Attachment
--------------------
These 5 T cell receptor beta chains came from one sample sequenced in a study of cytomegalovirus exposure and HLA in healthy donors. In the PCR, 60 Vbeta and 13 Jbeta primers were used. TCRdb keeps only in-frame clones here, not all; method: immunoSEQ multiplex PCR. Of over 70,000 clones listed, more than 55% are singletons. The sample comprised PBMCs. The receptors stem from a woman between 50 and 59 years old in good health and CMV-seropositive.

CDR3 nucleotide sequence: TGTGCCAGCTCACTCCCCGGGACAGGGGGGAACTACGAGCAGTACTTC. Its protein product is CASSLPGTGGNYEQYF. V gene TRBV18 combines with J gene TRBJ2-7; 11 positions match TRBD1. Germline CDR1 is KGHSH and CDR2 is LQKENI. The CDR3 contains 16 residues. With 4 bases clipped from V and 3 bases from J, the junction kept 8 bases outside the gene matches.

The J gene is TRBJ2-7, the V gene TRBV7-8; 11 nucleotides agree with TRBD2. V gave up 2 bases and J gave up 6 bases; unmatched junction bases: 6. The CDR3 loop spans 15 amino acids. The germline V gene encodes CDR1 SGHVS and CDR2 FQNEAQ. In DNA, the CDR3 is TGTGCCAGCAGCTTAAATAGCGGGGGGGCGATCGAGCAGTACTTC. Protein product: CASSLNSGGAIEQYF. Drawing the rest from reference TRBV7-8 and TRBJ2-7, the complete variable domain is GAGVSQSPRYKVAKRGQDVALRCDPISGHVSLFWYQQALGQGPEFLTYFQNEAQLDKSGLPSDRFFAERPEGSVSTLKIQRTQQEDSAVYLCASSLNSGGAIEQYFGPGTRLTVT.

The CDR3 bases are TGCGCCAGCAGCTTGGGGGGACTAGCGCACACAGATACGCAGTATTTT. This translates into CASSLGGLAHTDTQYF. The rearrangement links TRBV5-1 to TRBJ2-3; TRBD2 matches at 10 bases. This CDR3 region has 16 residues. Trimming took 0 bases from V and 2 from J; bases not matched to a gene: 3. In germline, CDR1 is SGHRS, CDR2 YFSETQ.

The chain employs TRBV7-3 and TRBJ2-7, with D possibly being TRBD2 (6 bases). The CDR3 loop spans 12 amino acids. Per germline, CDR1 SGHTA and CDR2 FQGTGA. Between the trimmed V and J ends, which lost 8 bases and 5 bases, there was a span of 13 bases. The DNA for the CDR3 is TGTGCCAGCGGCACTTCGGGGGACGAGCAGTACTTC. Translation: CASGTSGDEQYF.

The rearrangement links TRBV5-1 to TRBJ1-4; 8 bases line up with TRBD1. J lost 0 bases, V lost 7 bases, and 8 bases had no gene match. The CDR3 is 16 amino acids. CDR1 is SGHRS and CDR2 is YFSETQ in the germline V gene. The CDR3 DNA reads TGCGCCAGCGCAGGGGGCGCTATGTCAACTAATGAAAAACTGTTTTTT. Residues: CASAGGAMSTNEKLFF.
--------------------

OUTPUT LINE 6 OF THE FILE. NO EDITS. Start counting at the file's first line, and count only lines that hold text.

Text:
The rearrangement links TRBV5-1 to TRBJ1-4; 8 bases line up with TRBD1. J lost 0 bases, V lost 7 bases, and 8 bases had no gene match. The CDR3 is 16 amino acids. CDR1 is SGHRS and CDR2 is YFSETQ in the germline V gene. The CDR3 DNA reads TGCGCCAGCGCAGGGGGCGCTATGTCAACTAATGAAAAACTGTTTTTT. Residues: CASAGGAMSTNEKLFF.